Mexico’s crisis of faith
For all the crises and confrontations that the United States faces around the world, some observers think that the most alarming situation of all might be on our own doorstep. Back in 2008, the U.S. Joint Forces Command warned that both Mexico and Pakistan might suffer "rapid and sudden collapse." If Mexico did succumb to its escalating drug wars, that would leave a classic failed state of 110 million people just across the Rio Grande. That figure does not count some 25 million people of Mexican heritage in the U.S.
Whether or not we can realistically talk of state collapse, the Mexican situation is serious. Drug-related violence has claimed some 30,000 lives since 2006, and large areas of the country are under the effective control of one or more of the notorious cartels, gangs and militias. Few weeks go by without the media reporting some massacre of innocents, and police and government officials are regularly targeted.
Lost in most discussions of the crisis is the role of the churches. This in practice means above all the Roman Catholic Church, which theoretically claims the loyalty of at least 80 percent of the population. (Around 6 percent of Mexicans are Protestant.) Although Mexico maintains a strict separation of church and state, nobody denies the enormous role of Catholicism in Mexican society and culture.
How have Christians coped with the horror of living through a virtual civil war? In many instances, clergy and believers have lived up to their ideals. They have behaved heroically, striving to make peace between factions, trying to fulfill social needs in regions where secular government has all but abdicated its power. Individual priests and bishops comfort bereaved families and preach bravely against violence and criminality, at grave risk to their lives. Fearless activism for peace and human rights made Saltillo's legendary bishop José Raúl Vera López a candidate for the Nobel Peace Prize.
Some senior clergy propose long-term solutions for the crisis. Although he is a staunch social and theological conservative, the head of the Mexican church, Cardinal Norberto Rivera Carrera, has opened the door to reforming Mexico's drug laws, suggesting that the issue must be re-framed as a public health problem rather than a matter for the criminal law.
But for all the zeal of such leaders, the drug crisis has exposed some alarming weaknesses in the church, as a traditionally poor society has faced the overwhelming temptations of drug money. One emerging crisis in the church concerns the poor parishes that receive offers of vast gifts from local magnates known to be narcotrafficantes. Although Cardinal Rivera Carrera declares that the church should never accept such dirty money, it is no secret that many priests have used drug money to rebuild churches and launch social welfare projects. This concession obviously compromises their ability to speak out against crime, mayhem and terrorism.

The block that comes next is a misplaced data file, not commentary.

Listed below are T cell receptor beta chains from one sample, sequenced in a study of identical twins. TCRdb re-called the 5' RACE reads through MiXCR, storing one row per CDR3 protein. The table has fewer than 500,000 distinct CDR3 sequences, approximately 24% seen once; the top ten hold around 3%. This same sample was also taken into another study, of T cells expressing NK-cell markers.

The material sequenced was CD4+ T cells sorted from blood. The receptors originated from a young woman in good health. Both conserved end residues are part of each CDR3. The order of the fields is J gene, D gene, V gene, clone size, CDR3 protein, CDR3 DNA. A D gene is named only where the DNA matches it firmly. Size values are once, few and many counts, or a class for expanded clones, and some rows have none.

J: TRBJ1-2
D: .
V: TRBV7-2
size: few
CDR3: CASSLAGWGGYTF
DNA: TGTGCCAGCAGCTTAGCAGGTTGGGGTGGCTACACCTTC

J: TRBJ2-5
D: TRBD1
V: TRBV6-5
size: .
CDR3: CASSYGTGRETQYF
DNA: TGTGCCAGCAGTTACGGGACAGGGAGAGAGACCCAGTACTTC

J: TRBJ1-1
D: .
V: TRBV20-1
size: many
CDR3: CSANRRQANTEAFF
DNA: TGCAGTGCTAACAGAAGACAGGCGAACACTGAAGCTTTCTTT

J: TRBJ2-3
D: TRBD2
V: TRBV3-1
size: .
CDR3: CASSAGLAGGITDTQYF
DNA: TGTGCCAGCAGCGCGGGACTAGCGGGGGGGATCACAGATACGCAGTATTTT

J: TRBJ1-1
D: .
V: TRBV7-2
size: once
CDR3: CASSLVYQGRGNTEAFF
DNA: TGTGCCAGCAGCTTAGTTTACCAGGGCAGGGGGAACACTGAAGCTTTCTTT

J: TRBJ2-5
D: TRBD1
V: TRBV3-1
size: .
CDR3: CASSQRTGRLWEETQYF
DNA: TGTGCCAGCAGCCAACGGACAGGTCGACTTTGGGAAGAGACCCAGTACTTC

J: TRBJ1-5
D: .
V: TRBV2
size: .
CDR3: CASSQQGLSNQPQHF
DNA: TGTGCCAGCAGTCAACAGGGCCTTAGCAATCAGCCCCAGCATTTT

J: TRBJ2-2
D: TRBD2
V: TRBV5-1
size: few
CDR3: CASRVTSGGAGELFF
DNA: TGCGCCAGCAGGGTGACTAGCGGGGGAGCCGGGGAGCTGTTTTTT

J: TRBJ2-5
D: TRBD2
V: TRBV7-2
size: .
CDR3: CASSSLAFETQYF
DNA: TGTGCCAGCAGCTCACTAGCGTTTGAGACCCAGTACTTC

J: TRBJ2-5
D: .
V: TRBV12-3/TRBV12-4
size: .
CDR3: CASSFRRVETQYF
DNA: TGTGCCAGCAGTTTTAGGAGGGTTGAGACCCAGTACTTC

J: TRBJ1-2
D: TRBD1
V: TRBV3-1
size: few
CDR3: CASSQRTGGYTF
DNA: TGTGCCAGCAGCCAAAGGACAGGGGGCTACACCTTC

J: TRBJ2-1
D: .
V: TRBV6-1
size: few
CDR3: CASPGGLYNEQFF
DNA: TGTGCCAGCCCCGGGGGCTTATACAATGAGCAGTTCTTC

Even more troubling is what the crisis has revealed about the content of the beliefs of many ordinary people—perhaps several millions in all—who unhesitatingly describe themselves as Christian and Catholic but who in fact follow a twisted caricature of orthodox faith, in which religion is wholly separated from morality. Through the centuries, the Mexican church made many compromises with native beliefs, assimilating traditional gods and spiritual beings into the roster of Christian saints, and most observers would applaud these policies as successful examples of inculturation. In some cases, though, poor believers went much further in developing their own alternate and unauthorized forms of folk Catholicism, centered on evil or criminal entities. Whereas these cults were once practiced in the shadows, the drug crisis has brought them into the light, as arrests have revealed that these faiths are practiced among criminals and the underclass.
One terrifying symbol is the skeletal figure of La Santa Muerte, Saint Death, who serves as the gangs' patron saint. As Andrew Chesnut describes in his forthcoming book Devoted to Death (Oxford University Press), Santa Muerte is condemned by the official church but worshiped in countless clandestine shrines. Nor is she the only manifestation of a subversive pseudo-Catholicism that veers close to outright diabolism. Another wildly popular folk saint is the 19th-century bandit Jesús Malverde, "angel of the poor," patron of drug dealers and illegal migrants. Devotees of San Juan Soldado (Soldier John) venerate a man executed in 1938 for raping and murdering an eight-year-old girl. While such beliefs demonstrate a profound faith in spiritual realities, they also show the yawning gulf that separates popular practice from any traditional concept of Christian faith.
If and when Mexico regains social and political stability, the churches should take their proper share of the credit. At that point, the clergy will also need to confront the deep spiritual crisis that has become so evident.